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What is friction?[edit | edit source]

Friction is a force, affects motion. Friction acts on materials in contact with another, or acts in different direction in opposite motion.

What does the force of friction depend on?[edit | edit source]

  • Nature of the materials.
  • How hard the surfaces are pressed together

..such as Rubber vs. Concrete, and not Steel vs. Steel (Rubber vs. Concrete > Steel vs. Steel)

Static Friction :[edit | edit source]

Friction between the surfaces in contact and which are relatively at rest.

  • Opposes movement of stationary object
  • Moving furniture
  • Hardest part getting moving
Kinetic Friction[edit | edit source]
  • Acts on objects in motion
  • Once object begins moving, less force to keep in motion
  • Sliding, Rolling, Fluid
Sliding Friction[edit | edit source]
Basketball shoes prevent slipping, relation to Sliding Friction
  • Two objects slide past one another
  • Basketball shoes prevent slipping
Rolling Friction[edit | edit source]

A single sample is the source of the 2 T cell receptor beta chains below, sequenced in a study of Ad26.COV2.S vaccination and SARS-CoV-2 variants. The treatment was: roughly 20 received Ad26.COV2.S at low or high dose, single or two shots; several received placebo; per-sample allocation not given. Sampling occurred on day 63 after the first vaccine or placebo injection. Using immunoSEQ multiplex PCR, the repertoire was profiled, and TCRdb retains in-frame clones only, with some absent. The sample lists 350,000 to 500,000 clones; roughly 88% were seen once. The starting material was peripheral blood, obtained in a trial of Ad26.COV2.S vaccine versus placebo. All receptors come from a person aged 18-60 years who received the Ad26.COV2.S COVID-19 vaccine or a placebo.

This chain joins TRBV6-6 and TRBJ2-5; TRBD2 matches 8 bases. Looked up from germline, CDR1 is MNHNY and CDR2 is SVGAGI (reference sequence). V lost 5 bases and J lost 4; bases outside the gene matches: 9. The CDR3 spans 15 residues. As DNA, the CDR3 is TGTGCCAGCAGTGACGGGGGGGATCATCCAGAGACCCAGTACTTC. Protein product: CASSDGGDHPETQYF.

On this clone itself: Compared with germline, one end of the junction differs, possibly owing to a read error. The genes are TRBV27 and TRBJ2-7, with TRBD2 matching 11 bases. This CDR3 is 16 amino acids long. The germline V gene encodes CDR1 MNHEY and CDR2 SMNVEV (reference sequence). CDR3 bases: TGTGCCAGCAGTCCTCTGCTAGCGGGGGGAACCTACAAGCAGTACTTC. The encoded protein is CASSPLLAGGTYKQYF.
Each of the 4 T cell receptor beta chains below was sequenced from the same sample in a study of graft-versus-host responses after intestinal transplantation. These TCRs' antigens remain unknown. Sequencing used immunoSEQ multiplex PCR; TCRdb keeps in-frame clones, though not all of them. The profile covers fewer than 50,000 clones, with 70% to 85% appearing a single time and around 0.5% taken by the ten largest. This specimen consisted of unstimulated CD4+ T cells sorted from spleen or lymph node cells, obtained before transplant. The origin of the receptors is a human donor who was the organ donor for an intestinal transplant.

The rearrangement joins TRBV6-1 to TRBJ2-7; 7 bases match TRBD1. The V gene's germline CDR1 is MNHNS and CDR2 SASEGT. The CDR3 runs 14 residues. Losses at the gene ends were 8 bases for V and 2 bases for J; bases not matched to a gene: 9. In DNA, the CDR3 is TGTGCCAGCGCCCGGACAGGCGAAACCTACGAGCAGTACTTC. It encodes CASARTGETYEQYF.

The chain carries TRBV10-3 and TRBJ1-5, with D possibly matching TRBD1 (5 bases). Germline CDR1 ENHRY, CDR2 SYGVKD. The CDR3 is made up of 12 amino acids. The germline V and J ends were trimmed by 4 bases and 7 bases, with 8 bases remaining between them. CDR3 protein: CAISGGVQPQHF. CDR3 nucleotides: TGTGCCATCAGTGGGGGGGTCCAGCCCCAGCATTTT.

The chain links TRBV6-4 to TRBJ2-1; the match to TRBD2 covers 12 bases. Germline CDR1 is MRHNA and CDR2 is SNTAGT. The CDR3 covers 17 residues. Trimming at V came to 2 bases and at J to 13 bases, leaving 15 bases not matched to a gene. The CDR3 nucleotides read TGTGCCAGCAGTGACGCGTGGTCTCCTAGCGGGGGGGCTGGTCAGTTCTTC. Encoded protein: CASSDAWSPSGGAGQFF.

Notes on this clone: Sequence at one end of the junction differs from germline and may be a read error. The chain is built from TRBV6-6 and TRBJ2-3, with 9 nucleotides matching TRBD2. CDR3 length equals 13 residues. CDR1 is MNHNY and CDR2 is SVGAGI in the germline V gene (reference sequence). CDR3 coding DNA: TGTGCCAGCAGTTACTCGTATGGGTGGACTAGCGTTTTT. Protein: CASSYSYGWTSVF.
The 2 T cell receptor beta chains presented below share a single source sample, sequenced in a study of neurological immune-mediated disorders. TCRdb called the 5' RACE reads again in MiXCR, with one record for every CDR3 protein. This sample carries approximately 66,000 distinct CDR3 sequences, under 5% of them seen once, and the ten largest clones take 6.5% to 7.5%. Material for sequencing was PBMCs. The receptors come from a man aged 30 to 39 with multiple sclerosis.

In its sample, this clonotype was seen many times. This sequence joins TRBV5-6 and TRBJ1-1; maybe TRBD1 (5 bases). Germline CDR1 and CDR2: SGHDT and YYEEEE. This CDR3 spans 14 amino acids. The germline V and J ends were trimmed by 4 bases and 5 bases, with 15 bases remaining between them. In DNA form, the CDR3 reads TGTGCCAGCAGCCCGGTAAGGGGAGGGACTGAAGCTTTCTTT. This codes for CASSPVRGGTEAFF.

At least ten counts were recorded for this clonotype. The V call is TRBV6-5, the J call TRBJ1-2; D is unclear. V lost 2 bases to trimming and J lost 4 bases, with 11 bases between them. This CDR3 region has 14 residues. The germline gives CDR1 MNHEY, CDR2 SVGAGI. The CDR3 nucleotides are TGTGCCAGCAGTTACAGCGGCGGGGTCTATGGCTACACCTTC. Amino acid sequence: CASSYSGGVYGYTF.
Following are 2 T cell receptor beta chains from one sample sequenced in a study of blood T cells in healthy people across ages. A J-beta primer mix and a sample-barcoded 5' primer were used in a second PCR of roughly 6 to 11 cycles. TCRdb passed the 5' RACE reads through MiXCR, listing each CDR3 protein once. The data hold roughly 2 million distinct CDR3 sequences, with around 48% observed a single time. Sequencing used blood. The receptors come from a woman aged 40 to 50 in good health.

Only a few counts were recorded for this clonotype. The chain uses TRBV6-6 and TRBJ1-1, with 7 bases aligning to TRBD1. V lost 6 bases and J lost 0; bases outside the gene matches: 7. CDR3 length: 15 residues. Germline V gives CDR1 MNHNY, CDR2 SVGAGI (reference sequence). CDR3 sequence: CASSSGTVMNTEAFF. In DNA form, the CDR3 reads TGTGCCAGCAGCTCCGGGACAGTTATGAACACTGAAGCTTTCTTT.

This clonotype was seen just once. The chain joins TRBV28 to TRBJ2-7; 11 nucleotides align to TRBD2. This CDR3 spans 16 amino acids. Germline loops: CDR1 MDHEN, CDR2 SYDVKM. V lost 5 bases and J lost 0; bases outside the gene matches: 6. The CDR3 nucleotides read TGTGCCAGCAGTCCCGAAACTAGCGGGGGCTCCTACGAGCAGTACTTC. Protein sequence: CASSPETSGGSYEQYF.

• Objects such as wheel or ball rolls across surface
  • Easier to overcome than sliding friction
  • Rolling friction is always less than static friction, as the time period for contact of irregularities between the bodies is less in rolling friction compared to static friction.
Fluid Friction[edit | edit source]
Boy with a helmet, on training wheels, relation to Fluid Friction
  • Solid objects move through fluids
  • Cyclists use aerodynamic and spandex to reduce friction
  • Vehicles such as aeroplanes and cars have a special shape known as streamlined shape to reduce windshear or drag.
Air Resistance[edit | edit source]
  • Friction acting on something moving through air
  • Don't notice unless at high speed.